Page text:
ExportObjDocPropsToTextfile CurrentDB.Name, 1

    The first argument is full path of database to be documented, 2nd argument is integer indicating whether current db or another db is being documented. Example of 2nd option (from attd file startup form):

    Private Sub Form_Load()

    Dim strDbPath As String
    strDbPath = Command()
    If Len(strDbPath) > 0 Then
    ExportObjDocPropsToTextfile strDbPath, 2
    End If
    DoCmd.Close acForm, Me.Name

    End Sub

    Note added test to see if command line argument present so sub doesn't run when you open db w/o command line. You'd run this from command line same way, as the startup form provides the 2nd parameter. Ex (using A2K default path for MSACCESS.EXE):

    "C:Program FilesMicrosoft OfficeOfficeMSACCESS.EXE" "C:ACCESSGetDBProp.mdb" /cmd "C:ACCESSNorthwindTest.mdb"

    Likewise modified form's Close event:

    Private Sub Form_Close()
    If Len(Command()) > 0 Then
    Application.Quit
    End If
    End Sub

    This prevents app from quitting when form closed unless opened with command line argument. It probably wouldn't be difficult to adapt this for a VB 6.0 project, but it seemed simpler just to use an Access .mdb for this purpose.

    HTH
    Attached Files Attached Files

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    Re: Querying form object attributes (2000)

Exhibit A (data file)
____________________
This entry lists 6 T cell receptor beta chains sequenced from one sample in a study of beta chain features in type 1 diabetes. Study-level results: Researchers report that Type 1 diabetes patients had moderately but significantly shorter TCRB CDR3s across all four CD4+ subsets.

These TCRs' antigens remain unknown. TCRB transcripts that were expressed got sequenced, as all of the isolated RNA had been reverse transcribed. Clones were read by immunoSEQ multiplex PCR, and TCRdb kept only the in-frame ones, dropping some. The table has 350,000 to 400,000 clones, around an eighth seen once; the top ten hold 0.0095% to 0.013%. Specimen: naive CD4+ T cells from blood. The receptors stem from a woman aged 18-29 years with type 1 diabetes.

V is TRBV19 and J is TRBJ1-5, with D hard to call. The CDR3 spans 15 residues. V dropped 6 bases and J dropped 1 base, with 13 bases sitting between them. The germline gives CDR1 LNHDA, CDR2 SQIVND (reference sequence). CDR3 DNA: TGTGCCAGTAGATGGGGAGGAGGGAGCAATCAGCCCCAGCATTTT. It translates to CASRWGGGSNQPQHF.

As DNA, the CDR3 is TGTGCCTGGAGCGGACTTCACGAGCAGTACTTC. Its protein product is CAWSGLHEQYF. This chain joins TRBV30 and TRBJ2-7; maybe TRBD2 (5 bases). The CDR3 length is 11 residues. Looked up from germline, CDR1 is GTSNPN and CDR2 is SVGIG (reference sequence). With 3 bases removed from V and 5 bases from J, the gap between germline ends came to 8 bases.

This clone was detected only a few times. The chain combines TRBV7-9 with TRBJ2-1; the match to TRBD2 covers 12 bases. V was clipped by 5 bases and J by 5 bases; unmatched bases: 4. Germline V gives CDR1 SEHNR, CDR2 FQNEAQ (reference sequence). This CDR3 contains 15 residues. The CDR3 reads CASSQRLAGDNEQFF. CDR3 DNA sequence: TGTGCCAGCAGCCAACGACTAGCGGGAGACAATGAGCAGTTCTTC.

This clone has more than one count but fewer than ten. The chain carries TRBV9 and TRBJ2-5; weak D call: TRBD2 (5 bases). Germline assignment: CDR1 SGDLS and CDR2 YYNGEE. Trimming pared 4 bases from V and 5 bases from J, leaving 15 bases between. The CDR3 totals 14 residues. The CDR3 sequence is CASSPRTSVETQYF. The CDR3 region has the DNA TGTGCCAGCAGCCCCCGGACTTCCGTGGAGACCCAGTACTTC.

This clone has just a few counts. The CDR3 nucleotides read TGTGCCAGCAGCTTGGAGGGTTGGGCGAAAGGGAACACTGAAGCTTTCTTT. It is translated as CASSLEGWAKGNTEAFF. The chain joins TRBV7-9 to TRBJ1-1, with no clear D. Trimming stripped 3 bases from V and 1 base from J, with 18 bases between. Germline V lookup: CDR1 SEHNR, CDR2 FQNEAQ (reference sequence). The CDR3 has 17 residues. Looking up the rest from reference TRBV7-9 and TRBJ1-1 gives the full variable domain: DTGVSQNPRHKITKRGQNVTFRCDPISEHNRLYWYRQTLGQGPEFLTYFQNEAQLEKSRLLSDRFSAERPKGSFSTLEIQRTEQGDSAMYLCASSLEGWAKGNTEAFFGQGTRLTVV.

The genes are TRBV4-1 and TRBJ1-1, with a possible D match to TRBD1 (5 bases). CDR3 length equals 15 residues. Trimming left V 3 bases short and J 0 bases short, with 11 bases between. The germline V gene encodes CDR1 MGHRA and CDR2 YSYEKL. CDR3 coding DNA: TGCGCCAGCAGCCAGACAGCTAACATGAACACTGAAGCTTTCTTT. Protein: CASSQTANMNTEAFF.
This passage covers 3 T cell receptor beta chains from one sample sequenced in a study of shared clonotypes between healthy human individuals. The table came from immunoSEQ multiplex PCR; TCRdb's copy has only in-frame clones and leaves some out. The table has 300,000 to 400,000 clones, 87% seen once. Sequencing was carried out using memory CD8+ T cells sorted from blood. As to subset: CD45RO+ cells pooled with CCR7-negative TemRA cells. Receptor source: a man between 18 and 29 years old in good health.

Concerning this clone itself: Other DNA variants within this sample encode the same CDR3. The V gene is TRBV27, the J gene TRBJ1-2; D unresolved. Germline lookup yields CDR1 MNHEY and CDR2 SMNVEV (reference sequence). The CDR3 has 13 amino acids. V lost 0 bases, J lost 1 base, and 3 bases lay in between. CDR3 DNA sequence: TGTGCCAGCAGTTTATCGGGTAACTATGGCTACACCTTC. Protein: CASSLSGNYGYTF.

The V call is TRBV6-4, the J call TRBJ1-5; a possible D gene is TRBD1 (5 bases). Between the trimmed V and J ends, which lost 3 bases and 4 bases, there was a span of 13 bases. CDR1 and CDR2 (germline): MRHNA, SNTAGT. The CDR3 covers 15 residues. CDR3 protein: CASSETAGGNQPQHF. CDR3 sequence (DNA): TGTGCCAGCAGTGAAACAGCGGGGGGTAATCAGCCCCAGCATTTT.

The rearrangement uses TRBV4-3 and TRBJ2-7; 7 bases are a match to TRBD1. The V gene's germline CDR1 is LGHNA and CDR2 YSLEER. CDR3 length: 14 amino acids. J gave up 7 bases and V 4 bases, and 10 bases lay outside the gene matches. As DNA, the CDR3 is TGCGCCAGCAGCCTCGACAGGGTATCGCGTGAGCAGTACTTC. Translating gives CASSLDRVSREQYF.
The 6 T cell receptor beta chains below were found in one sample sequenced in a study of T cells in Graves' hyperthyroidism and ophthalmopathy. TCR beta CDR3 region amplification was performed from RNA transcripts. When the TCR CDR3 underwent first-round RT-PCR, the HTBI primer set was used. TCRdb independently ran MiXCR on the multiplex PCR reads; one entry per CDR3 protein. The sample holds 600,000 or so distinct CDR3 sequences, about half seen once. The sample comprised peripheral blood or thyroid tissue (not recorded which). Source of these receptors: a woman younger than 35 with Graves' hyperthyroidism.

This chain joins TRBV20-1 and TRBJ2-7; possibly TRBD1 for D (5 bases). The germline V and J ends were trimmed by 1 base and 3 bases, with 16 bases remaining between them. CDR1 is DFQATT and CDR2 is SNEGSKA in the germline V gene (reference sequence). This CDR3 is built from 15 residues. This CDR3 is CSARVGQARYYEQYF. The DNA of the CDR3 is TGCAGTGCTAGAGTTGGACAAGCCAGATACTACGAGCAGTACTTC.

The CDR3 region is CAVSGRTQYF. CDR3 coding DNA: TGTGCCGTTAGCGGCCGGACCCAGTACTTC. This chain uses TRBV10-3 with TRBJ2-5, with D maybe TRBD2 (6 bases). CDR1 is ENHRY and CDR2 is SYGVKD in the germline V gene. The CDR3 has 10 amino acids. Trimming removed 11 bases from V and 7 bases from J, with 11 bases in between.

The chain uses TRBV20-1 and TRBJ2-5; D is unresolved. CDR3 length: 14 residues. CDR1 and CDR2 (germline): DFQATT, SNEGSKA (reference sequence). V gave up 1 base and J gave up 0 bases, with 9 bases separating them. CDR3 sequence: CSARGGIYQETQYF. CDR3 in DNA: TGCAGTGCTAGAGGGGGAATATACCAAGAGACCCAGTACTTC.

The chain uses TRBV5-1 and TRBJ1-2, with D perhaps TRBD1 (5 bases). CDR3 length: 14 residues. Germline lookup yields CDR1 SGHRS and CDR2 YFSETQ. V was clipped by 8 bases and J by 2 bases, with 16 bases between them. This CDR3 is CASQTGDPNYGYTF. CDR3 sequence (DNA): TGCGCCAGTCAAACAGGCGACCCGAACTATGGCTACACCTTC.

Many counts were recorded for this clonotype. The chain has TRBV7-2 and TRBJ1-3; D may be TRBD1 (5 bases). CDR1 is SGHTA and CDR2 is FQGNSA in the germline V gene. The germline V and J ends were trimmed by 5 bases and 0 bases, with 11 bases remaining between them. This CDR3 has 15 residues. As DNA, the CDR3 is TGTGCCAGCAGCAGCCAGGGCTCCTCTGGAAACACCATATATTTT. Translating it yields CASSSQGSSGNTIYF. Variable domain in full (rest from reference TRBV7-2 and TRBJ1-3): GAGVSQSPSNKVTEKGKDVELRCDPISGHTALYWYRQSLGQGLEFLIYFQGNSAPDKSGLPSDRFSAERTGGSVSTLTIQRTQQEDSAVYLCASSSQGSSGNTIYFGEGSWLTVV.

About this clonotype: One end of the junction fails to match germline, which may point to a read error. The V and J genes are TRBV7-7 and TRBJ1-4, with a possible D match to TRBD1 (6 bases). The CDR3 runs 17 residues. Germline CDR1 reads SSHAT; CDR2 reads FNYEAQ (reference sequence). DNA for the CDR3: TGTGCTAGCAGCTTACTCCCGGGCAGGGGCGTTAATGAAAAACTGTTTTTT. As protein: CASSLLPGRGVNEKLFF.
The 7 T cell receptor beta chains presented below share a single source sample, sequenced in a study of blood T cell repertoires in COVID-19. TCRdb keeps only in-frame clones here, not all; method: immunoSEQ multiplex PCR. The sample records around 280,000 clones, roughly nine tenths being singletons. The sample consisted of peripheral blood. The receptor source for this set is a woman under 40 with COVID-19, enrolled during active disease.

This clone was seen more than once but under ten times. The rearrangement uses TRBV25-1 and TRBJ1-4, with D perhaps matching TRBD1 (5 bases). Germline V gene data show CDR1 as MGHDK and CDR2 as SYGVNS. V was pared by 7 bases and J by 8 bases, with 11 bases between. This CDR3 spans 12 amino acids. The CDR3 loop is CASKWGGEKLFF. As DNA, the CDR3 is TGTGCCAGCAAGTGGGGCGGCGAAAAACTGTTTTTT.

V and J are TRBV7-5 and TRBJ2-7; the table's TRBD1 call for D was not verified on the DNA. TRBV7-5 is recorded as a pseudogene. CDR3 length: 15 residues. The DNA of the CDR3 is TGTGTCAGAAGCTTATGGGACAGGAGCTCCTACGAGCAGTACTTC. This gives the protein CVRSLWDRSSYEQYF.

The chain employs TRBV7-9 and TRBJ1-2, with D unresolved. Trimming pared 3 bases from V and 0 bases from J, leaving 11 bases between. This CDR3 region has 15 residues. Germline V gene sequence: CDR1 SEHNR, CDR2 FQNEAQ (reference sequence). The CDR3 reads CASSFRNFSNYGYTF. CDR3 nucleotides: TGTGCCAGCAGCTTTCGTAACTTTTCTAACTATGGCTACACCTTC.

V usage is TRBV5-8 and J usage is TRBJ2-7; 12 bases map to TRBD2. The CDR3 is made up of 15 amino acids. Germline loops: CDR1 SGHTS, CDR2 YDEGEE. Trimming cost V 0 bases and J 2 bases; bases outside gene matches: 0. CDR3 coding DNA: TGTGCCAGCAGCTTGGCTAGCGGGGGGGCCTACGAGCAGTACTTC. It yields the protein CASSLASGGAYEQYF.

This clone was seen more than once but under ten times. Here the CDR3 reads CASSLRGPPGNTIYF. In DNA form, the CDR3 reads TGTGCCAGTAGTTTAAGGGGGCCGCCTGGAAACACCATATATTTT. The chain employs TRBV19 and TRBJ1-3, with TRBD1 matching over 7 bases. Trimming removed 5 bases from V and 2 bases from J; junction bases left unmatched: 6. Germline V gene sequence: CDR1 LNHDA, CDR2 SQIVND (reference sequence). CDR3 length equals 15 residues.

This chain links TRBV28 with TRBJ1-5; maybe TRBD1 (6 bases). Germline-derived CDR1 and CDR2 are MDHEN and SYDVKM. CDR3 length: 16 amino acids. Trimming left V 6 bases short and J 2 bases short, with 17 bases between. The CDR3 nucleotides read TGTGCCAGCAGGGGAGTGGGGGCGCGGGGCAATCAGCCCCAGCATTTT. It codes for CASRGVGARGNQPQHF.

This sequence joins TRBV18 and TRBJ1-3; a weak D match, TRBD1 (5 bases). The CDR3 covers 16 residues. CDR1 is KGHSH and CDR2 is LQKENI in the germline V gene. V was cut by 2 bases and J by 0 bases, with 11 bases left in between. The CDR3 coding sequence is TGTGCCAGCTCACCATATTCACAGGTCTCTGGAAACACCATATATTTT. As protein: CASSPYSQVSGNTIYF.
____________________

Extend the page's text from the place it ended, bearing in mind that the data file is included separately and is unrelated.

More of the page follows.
Thanks Mark. I'm very inexperienced at this so please bear with me. How does this give me the properties of the objects on the form, and their attributes?

    We give our customer a database. They are allowed to create forms in the database. When we ship them a new release, our installation procedure is responsible for installing the latest version of the database, and migrating the customers forms to the latest release of the database. My job is to check that the migration of the dataforms from the old database to new version of the database did not cause any corruption to the forms the customer created. The thought I had was to our table where the customer is expected to report the custom forms they have created. Then query the properties of each form, AND the objects on these forms for their attributes before and after a product upgrade and make sure that nothing about the customers forms changed.

    To be quite honest, I don't need to what changed, just that something is not the way that it used to be before the upgrade process. The MSysObjects table has a 'Data' column. I'm hoping that it contains the details of form objects and their attributes. It would be just fine with me if I could query the 'data' and 'id' columns of MSysObjects before and after, and complaining if the two are different.

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    Re: Querying form object attributes (2000)

    Mark:

    My previous post was in response to your message 209614. I just got your post from earlier today. Will look at your attachment. My answer is probably there.

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    Re: Querying form object attributes (2000)

    Change references to MSysObjects to MSysAccessObjects. That's the table that has the 'data' and 'id' columns I was talking about.

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    Re: Querying form object attributes (2000)